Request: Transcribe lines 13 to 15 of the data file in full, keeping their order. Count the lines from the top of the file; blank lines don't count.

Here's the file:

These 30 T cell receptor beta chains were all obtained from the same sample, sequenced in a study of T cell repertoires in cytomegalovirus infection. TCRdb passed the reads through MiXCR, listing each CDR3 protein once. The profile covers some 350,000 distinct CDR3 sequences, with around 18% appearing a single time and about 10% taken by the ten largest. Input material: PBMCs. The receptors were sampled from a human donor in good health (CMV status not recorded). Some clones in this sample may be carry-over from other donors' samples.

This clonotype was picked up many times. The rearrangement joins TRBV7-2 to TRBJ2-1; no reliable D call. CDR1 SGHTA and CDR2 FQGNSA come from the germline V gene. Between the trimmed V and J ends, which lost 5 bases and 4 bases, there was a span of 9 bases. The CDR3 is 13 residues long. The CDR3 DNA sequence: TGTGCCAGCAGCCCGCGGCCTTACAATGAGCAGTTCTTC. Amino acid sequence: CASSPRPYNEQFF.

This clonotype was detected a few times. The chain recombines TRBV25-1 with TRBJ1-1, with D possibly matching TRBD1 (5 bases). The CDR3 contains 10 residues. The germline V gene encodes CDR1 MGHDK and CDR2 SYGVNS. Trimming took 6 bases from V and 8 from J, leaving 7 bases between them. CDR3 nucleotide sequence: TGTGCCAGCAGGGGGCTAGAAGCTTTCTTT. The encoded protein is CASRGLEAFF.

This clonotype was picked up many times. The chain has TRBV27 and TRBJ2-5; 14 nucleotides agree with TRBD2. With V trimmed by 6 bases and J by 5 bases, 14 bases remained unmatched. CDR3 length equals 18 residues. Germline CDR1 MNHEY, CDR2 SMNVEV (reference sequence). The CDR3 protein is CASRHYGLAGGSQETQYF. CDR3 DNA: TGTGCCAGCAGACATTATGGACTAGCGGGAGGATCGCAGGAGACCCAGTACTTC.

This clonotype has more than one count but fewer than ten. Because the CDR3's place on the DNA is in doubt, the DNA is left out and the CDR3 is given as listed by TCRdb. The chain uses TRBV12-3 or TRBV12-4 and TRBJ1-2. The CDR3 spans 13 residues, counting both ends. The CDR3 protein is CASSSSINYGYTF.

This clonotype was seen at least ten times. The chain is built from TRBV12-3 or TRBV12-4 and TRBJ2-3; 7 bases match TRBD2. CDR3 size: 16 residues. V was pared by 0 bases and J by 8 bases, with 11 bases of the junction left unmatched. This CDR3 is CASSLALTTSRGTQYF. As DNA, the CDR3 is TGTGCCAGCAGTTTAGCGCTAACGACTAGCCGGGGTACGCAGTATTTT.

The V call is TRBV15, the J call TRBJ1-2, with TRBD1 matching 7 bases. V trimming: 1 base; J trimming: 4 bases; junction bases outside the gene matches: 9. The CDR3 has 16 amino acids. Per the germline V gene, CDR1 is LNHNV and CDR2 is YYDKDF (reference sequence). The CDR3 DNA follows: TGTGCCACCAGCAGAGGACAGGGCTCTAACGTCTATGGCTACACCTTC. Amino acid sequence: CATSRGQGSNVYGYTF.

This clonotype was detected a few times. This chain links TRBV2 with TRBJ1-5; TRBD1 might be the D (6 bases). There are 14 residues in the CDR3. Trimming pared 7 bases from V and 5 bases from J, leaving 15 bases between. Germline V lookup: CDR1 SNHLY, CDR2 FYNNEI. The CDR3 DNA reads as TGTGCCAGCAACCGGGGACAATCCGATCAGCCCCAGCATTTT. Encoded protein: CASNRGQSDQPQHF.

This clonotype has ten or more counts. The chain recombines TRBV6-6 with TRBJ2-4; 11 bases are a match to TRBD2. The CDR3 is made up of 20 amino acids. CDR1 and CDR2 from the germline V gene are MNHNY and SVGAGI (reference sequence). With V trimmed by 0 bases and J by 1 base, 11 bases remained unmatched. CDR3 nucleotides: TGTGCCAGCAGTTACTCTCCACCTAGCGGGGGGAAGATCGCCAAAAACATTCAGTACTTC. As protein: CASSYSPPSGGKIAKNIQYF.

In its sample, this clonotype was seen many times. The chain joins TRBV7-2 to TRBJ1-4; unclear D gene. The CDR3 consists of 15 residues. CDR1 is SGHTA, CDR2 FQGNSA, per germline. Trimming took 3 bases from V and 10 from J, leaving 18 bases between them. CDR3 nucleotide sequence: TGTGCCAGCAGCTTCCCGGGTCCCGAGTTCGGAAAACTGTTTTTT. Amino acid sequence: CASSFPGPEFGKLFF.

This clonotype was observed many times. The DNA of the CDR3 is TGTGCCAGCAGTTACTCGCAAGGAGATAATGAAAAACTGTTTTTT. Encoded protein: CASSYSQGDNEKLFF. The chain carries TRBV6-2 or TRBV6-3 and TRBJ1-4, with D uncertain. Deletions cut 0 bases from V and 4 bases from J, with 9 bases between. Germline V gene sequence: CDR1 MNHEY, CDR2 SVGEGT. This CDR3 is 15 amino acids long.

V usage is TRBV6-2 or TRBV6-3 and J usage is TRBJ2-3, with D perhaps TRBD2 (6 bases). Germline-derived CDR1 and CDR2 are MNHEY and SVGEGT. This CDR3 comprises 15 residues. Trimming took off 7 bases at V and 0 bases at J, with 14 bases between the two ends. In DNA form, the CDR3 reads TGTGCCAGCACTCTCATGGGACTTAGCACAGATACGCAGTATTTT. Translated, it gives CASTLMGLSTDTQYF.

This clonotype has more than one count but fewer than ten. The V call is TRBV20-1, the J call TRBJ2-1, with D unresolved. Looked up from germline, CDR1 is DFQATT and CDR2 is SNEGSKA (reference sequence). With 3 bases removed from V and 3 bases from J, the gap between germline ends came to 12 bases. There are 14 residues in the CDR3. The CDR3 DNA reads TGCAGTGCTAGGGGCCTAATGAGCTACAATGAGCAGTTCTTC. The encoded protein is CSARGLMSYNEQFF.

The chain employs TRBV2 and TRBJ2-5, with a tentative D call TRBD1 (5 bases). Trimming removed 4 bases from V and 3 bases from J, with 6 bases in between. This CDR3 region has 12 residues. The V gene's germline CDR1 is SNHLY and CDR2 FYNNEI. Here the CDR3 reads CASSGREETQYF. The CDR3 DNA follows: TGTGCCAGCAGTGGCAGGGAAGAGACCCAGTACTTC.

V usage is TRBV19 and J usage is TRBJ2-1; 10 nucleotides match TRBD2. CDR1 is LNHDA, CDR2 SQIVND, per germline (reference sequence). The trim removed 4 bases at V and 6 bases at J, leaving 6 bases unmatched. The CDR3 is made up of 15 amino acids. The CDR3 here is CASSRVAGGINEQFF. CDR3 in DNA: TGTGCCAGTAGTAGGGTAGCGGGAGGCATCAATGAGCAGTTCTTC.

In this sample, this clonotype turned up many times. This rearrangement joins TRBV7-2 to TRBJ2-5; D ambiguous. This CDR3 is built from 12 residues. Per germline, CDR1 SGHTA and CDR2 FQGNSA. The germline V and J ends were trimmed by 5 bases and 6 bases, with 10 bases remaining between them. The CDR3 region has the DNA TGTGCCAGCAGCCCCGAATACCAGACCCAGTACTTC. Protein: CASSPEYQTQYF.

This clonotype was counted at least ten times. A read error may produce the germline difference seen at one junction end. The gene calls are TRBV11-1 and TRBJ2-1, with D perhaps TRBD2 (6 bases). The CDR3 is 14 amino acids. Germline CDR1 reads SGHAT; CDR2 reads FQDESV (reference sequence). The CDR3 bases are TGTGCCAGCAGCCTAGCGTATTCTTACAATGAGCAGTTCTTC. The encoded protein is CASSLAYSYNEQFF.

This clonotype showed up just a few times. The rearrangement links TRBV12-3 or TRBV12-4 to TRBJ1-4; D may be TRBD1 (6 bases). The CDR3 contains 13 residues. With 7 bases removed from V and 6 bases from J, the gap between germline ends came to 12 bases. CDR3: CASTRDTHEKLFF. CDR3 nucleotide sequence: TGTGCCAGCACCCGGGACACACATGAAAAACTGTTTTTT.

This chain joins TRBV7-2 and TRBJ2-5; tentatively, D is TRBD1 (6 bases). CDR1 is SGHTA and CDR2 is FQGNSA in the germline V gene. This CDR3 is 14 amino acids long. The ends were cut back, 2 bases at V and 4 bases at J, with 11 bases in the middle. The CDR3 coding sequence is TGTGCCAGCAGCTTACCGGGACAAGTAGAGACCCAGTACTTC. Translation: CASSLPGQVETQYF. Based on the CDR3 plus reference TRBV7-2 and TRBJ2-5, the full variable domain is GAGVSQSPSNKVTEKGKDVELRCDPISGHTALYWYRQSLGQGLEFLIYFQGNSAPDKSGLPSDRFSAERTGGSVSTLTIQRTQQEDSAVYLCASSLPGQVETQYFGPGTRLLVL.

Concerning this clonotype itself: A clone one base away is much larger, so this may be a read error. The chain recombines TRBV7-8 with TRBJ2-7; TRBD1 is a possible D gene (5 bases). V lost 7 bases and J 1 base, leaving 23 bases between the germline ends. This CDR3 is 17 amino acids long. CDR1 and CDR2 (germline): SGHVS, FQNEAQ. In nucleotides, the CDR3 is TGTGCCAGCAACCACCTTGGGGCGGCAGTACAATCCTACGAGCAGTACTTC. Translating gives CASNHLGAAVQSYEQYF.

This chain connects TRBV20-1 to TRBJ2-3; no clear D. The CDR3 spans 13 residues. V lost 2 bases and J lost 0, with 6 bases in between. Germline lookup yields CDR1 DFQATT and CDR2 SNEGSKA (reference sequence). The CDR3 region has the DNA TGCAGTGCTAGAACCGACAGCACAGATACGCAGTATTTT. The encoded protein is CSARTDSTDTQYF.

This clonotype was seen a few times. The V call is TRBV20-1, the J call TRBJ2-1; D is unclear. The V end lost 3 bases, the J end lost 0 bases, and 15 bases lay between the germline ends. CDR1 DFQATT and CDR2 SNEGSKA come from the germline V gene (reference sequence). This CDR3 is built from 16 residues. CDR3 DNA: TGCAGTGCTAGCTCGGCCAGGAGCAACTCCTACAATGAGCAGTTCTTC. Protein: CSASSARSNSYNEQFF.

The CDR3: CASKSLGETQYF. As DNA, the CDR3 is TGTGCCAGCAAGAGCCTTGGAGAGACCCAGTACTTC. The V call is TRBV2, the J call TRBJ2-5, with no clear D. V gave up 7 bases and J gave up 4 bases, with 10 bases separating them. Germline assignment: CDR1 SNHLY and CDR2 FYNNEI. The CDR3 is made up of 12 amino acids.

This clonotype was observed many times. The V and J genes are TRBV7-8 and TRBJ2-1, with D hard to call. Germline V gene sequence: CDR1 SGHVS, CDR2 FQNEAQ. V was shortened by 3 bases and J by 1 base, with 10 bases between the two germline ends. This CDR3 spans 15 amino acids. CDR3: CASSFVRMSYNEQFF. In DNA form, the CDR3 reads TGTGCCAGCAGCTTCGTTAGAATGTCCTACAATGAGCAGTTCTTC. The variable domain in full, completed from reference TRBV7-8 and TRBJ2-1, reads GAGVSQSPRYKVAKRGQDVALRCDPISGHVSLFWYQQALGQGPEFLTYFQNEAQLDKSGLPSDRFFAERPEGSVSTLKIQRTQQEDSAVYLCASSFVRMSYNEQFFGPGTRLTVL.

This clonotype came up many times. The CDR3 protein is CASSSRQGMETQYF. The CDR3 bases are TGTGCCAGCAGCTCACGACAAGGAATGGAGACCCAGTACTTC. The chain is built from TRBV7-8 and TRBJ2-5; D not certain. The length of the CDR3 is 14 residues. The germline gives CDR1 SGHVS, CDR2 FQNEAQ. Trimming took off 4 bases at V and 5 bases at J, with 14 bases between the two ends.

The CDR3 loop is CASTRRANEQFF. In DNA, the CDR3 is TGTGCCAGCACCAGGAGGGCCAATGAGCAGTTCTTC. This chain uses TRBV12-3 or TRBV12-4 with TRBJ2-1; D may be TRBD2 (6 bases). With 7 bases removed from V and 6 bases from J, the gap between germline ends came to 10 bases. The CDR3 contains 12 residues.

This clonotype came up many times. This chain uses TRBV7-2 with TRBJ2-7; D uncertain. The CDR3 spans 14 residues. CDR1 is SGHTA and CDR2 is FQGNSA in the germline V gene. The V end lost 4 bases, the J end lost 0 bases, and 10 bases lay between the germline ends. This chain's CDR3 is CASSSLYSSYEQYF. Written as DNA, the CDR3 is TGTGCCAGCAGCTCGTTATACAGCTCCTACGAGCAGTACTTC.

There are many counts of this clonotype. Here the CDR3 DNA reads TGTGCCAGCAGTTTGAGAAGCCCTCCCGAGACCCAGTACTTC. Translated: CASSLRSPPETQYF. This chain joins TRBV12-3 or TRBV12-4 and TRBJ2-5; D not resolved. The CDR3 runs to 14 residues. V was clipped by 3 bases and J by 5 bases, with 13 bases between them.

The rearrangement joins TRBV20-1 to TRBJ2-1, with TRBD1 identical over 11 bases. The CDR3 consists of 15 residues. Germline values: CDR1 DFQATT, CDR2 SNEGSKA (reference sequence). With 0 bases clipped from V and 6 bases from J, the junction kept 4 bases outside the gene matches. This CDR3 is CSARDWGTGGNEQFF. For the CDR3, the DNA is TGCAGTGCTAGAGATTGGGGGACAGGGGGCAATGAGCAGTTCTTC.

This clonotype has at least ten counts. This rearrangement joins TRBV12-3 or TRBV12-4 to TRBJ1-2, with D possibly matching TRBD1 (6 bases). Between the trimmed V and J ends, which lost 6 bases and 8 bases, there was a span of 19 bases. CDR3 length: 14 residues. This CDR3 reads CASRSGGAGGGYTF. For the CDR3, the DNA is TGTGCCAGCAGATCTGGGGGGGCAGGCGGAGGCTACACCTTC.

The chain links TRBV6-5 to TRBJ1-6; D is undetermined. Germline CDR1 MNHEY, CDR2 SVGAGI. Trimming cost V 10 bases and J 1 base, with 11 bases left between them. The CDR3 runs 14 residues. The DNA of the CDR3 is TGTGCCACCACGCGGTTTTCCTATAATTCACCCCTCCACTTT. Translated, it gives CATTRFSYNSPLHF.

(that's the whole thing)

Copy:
This clonotype has more than one count but fewer than ten. The V call is TRBV20-1, the J call TRBJ2-1, with D unresolved. Looked up from germline, CDR1 is DFQATT and CDR2 is SNEGSKA (reference sequence). With 3 bases removed from V and 3 bases from J, the gap between germline ends came to 12 bases. There are 14 residues in the CDR3. The CDR3 DNA reads TGCAGTGCTAGGGGCCTAATGAGCTACAATGAGCAGTTCTTC. The encoded protein is CSARGLMSYNEQFF.

The chain employs TRBV2 and TRBJ2-5, with a tentative D call TRBD1 (5 bases). Trimming removed 4 bases from V and 3 bases from J, with 6 bases in between. This CDR3 region has 12 residues. The V gene's germline CDR1 is SNHLY and CDR2 FYNNEI. Here the CDR3 reads CASSGREETQYF. The CDR3 DNA follows: TGTGCCAGCAGTGGCAGGGAAGAGACCCAGTACTTC.

V usage is TRBV19 and J usage is TRBJ2-1; 10 nucleotides match TRBD2. CDR1 is LNHDA, CDR2 SQIVND, per germline (reference sequence). The trim removed 4 bases at V and 6 bases at J, leaving 6 bases unmatched. The CDR3 is made up of 15 amino acids. The CDR3 here is CASSRVAGGINEQFF. CDR3 in DNA: TGTGCCAGTAGTAGGGTAGCGGGAGGCATCAATGAGCAGTTCTTC.